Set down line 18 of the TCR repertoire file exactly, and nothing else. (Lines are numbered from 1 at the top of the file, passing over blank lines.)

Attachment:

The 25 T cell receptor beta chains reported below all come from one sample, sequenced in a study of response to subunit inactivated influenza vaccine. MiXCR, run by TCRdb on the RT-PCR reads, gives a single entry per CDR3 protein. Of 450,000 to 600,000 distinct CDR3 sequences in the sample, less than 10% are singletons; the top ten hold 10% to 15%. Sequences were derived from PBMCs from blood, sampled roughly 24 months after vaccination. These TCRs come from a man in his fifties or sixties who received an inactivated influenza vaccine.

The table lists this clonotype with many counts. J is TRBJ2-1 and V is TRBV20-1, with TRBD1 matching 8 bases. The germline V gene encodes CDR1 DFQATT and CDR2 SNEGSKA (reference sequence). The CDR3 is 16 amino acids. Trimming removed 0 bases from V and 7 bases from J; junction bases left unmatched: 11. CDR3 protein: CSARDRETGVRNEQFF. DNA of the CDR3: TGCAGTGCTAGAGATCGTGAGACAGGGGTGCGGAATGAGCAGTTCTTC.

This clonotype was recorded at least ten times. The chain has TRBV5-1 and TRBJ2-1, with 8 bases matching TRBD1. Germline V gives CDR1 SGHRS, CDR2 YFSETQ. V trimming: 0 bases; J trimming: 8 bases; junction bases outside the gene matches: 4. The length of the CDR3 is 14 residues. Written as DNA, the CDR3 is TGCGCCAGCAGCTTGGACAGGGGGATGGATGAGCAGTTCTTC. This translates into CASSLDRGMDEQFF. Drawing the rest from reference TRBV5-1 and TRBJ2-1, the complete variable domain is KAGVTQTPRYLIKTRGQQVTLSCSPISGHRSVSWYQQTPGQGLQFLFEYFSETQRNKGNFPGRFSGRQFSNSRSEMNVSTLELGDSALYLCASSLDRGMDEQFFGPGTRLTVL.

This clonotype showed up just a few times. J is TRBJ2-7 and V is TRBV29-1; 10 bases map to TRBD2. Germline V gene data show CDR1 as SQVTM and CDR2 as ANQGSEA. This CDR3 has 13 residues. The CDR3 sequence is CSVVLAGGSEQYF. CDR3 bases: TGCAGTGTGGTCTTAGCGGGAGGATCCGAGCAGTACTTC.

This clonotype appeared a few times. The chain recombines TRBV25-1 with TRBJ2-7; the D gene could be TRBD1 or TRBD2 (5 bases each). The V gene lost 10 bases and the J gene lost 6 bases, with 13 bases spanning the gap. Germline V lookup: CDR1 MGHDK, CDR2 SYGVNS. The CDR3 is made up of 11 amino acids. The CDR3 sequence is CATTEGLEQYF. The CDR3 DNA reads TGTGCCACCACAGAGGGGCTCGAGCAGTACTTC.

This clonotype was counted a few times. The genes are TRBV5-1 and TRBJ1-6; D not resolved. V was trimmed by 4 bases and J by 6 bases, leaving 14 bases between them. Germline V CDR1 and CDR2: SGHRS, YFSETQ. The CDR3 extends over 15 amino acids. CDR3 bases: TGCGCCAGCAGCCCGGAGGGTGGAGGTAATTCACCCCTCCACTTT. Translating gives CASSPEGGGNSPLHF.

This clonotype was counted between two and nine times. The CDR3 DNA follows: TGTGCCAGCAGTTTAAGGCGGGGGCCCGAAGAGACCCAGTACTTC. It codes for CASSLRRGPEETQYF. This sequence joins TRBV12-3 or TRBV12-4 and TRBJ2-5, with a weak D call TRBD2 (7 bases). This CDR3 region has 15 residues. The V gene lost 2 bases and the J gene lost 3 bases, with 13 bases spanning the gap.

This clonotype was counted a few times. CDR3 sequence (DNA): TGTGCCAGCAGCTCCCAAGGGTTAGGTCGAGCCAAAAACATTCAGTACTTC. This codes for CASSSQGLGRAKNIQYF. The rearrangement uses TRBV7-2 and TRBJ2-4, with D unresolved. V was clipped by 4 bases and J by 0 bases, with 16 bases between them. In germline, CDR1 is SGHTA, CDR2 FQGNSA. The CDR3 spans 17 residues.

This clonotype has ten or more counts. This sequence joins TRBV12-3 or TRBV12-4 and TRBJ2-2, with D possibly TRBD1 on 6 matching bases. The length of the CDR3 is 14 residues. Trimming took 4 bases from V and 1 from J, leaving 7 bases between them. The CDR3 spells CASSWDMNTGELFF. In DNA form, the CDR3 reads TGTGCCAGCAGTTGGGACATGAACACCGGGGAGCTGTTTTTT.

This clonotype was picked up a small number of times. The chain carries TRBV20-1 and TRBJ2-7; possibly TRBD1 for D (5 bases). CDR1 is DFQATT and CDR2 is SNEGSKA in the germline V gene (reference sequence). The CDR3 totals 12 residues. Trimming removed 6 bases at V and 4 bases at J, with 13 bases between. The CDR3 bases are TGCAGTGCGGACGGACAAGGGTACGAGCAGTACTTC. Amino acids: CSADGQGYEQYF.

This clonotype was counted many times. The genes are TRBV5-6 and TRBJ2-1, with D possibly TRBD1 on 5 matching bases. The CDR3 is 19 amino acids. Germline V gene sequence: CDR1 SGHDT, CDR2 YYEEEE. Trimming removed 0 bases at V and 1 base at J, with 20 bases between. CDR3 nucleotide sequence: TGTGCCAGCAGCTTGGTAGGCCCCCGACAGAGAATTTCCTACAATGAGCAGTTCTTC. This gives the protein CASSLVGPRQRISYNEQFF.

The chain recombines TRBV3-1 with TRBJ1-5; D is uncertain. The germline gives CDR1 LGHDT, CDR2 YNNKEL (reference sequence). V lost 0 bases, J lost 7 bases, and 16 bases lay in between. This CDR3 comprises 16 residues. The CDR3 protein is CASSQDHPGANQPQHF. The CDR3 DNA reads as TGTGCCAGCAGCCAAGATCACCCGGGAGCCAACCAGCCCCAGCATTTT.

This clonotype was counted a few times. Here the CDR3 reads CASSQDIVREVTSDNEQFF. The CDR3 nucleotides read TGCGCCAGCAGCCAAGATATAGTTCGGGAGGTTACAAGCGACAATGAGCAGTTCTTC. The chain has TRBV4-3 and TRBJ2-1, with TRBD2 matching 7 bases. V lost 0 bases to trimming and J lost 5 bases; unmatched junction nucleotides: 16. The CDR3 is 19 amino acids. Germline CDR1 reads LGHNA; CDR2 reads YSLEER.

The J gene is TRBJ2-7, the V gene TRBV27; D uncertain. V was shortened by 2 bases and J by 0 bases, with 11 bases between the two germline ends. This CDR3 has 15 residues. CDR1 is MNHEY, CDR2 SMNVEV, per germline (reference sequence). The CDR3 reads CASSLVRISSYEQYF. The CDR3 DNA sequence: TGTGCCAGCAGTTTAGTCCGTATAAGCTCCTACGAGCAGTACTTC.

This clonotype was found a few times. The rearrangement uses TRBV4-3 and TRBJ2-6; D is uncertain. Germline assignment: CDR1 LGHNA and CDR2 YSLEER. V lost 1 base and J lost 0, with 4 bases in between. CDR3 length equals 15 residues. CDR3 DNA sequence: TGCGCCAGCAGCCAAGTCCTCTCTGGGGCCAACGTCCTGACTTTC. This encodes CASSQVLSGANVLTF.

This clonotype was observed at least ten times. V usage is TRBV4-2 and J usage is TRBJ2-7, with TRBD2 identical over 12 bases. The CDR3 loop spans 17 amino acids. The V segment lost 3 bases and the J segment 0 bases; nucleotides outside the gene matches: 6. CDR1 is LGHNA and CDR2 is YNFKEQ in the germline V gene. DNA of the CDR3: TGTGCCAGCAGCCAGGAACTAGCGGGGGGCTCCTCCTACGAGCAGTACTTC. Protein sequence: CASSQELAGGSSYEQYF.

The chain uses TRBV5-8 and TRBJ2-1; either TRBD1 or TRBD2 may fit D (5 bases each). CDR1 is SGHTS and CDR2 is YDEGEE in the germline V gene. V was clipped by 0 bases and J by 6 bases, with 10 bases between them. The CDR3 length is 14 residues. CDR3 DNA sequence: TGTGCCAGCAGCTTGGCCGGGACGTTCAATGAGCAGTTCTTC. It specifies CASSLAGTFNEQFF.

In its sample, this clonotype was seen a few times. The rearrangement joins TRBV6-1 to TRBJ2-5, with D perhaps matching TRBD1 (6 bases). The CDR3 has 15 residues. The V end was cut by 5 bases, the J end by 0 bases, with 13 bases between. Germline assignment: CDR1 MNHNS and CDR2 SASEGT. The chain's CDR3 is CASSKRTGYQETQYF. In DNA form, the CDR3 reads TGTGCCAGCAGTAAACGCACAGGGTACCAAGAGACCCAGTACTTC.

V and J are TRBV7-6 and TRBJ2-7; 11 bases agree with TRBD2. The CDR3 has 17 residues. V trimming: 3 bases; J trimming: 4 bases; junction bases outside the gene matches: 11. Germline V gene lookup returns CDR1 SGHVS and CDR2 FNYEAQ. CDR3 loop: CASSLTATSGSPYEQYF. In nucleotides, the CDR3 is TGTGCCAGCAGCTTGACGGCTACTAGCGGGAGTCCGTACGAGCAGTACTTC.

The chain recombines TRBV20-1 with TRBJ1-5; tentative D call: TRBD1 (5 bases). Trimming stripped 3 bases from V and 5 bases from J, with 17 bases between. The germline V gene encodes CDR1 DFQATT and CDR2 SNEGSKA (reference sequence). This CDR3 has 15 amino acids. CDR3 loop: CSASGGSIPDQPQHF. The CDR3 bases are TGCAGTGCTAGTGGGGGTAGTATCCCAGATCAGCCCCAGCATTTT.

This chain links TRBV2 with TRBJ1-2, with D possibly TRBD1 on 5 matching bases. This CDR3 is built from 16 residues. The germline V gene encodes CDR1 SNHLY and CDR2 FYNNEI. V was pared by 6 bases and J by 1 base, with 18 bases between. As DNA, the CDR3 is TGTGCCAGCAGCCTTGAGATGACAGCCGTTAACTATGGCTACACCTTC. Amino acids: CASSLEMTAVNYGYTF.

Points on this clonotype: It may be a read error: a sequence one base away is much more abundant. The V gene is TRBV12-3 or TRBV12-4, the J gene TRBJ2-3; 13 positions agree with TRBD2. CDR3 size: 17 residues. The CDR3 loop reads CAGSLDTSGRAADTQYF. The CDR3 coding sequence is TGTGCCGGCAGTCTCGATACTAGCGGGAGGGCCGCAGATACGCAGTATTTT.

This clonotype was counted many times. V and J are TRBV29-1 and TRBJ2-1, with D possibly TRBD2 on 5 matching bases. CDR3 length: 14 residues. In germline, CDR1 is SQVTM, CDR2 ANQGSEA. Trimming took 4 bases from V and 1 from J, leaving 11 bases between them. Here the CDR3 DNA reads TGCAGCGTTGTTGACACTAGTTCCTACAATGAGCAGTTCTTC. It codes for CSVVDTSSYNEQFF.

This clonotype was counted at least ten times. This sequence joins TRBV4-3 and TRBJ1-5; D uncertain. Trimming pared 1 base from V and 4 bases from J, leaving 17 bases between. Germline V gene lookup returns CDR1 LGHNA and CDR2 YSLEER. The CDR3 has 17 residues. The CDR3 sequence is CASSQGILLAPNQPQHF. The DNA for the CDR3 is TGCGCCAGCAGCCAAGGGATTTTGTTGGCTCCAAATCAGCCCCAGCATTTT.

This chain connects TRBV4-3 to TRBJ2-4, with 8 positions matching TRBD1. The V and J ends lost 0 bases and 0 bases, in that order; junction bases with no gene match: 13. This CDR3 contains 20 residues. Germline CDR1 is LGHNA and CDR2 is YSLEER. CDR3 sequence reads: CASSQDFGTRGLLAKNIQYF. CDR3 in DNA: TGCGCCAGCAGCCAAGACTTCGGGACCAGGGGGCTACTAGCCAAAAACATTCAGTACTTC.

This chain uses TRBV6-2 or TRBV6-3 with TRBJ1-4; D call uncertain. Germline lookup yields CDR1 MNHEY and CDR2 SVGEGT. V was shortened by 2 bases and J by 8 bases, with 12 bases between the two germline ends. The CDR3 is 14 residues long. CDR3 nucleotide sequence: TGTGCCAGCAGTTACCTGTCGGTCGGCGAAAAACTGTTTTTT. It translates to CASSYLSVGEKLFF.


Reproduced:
In its sample, this clonotype was seen a few times. The rearrangement joins TRBV6-1 to TRBJ2-5, with D perhaps matching TRBD1 (6 bases). The CDR3 has 15 residues. The V end was cut by 5 bases, the J end by 0 bases, with 13 bases between. Germline assignment: CDR1 MNHNS and CDR2 SASEGT. The chain's CDR3 is CASSKRTGYQETQYF. In DNA form, the CDR3 reads TGTGCCAGCAGTAAACGCACAGGGTACCAAGAGACCCAGTACTTC.